Design Guidelines for Tall and Mid-Rise Buildings in Kingston

One of my top priorities as mayor is to ensure we get more housing built in our community. The goal is not only to provide more housing, but to also ensure that new buildings are attractive and create vibrant streetscapes that contribute to the vitality of our community. That’s why this year we will be developing design standards, for both mid-rise and tall buildings in Kingston.

The idea of design guidelines came to the forefront last year in the midst of the debate over whether we should allow tall buildings in the downtown. It became clear that the conversation needs to be about more than just height. We also need to focus on the design of these buildings. We need to talk about architectural quality, and design features that would bring streetscapes to life and contribute to a more walkable city. A best practice spreading through communities is to ensure “no blank walls”. In other words, new buildings should always have space on the ground floor that draws in and encourages pedestrian traffic. In fact, one of the most important features of the proposed north block development at the base of Queen Street was ground floor commercial space and an art gallery. This will add vibrancy to Queen Street in the same way that we see on Princess Street.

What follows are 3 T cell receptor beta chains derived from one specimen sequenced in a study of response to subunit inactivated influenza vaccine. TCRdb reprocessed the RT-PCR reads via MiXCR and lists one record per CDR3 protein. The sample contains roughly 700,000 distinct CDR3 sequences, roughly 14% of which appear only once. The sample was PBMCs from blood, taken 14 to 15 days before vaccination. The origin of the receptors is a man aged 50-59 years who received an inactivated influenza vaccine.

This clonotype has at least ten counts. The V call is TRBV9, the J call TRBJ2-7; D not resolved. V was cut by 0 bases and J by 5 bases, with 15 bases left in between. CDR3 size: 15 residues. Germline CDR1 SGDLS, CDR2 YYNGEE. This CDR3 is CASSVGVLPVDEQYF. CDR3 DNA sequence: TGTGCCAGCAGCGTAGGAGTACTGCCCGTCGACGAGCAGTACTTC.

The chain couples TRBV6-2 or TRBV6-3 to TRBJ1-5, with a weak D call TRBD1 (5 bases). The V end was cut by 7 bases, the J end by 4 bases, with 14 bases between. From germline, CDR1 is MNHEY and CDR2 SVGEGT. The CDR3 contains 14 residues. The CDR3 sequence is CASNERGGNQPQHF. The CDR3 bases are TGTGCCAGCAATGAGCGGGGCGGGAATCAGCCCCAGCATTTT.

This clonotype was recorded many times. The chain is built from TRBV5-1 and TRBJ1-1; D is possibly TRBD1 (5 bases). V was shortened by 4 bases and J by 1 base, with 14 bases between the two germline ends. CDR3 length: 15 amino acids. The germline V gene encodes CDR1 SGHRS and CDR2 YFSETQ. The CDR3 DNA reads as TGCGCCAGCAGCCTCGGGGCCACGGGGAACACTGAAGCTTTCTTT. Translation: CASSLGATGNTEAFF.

These design standards will focus on many other important building features. For example, we might want to ensure that tall buildings have slimmer towers that are built on top of podiums. That way we preserve a more human scale of buildings along the street. We also need to think about the costs of construction, to make sure that design standards make sense economically. Higher architectural quality is also more expensive, so there will be a balance to strike to ensure great looking buildings while preserving affordability. We also recognize that design standards that work in and around our historic downtown core might need to be different from design standards in suburban areas of the city.

The plan is to have these design standards approved and in place by the end of this year, which will then set the table for an even more important discussion next year; where in the city should we and should we not allow mid-rise and tall buildings? My goal at the end of this process is to achieve clarity, for the community and for builders, to ensure our city is positioned for a whole range of new housing options in the future.